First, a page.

For the first time, Malawi lost a sitting president. We were among the first to hear of the fact that the late president had been rushed to hospital on the morning of Thursday April 5th. When news of his â€˜deathâ€™ reached us, we brushed it aside as untrue. Upon confirmation from reliable sources, many in our newsroom wore sombre faces.
The finality of death inevitably brought some to tears. We would never see Bingu wa Mutharika again, never hear him utter another word, never write to him, through media, on Malawiâ€™s woes. But then again, as his daughter Duwa said in her heart-rending speech at his State funeral on April 23rd, we will never, ever forget him.
On April 7th, the first female President in Malawi and the entire Sadc region was sworn in. We watched attentively as Madam President took her oath, then inspected her guard of honour on that windy Saturday. People on the streets voiced their hope for a new Malawi and an expectation that our new President would lead us to it.
History was made. A product of Joyce Banda Foundation myself, my heart swelled with pride as I watched the woman who I initially knew and referred to as â€˜our founderâ€™ achieve her heartâ€™s desire and become a beacon of hope to women and girls all over the country.
I remembered the inspirational speeches she made when she came to the school; I remembered how she â€˜motheredâ€™ all of us and let us run loose on her house grounds after a farewell lunch. Most of all, I remembered how, with one hand laid against her chest, she led us to sing the school motto Laborare Vinci, which means â€œWe work to succeed.â€™
I also remembered being welcomed into her home for a lengthy interview a few days before the 2009 election results were released, where she said, and I quote:
I do not consider politics to be my career. It is my calling in life and a mission I have to fulfil. When I was about 29, I realised that what I really wanted to do was to assist women and the youth in the country… After I came up with my life mission, I drew up an action plan on how I would fulfil it.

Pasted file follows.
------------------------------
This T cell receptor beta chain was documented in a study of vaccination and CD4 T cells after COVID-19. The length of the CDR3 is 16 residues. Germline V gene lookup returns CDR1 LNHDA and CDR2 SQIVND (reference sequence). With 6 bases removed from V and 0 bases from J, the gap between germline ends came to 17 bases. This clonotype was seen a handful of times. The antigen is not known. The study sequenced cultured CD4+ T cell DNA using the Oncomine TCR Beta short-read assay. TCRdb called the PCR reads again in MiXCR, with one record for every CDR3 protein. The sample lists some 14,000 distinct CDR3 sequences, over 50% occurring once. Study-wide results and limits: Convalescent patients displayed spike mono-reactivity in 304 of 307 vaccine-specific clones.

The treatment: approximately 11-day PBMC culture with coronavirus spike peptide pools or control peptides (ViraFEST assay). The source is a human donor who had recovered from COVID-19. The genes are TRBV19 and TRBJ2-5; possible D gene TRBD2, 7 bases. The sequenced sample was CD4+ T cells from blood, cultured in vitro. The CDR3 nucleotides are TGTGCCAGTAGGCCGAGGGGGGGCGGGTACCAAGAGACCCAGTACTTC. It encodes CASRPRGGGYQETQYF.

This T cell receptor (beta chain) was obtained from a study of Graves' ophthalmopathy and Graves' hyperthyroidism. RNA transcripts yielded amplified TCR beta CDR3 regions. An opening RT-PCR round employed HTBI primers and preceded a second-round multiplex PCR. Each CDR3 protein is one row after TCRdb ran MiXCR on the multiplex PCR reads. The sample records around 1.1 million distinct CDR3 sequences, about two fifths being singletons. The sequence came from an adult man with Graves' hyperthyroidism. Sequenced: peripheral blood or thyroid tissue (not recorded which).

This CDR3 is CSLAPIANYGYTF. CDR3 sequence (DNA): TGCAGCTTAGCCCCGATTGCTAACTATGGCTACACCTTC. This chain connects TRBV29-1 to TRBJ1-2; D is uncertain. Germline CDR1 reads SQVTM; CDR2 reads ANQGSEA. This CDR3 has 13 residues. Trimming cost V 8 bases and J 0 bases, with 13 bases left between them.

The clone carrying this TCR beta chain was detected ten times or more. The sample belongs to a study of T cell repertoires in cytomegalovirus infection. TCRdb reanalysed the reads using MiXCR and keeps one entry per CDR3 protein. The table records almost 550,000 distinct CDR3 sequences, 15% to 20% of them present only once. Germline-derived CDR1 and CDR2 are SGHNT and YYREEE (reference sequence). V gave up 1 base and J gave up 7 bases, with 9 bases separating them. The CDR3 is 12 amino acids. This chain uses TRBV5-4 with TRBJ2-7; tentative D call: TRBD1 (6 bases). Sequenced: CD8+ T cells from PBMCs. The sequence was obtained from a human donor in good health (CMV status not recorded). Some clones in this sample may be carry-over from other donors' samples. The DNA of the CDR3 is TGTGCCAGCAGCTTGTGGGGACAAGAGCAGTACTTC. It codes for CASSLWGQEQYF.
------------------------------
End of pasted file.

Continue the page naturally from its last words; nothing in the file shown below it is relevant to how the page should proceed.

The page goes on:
As someone who has had the opportunity to study and learn from the President, I have a firm belief that we will work in a structured manner to achieve success in her endeavours.
Now, just a few days before the month comes to a close, the President has announced her new, 32-member Cabinet and a fresh wave of excitement has washed over us all as we analyse the appointments.
Being neither a politician nor a ministry official, let me humbly offer a bit of advice to those elected. I hope they remember that as ministers, their primary goal is to serve the people of Malawi and not the other way round. I hope they acknowledge that they are not 32 people with 14 million subjects but rather 32 people who have pledged to serve 14 million masters.
Even though it is peppered with respect, luxury and posh cars, the road ahead will not be easy; serving two masters is hard enough, but ensuring that 14 million voices are heeded to is a magnanimous task. May you be guided by American President John F Kennedyâ€™s January 1961 Inaugural address, in which he famously said; ask not what your country can do for you, ask what you can do for your country. It reads, in part:
To those peoples in the huts and villages…struggling to break the bonds of mass misery, we pledge our best efforts to help them help themselves, for whatever period is required…not because we seek their votes, but because it is right. If a free society cannot help the many who are poor, it cannot save the few who are rich… With a good conscience our only sure reward, with history the final judge of our deeds, let us go forth to lead the land we love, asking His blessing and His help, but knowing that here on earth, Godâ€™s work must truly be our own.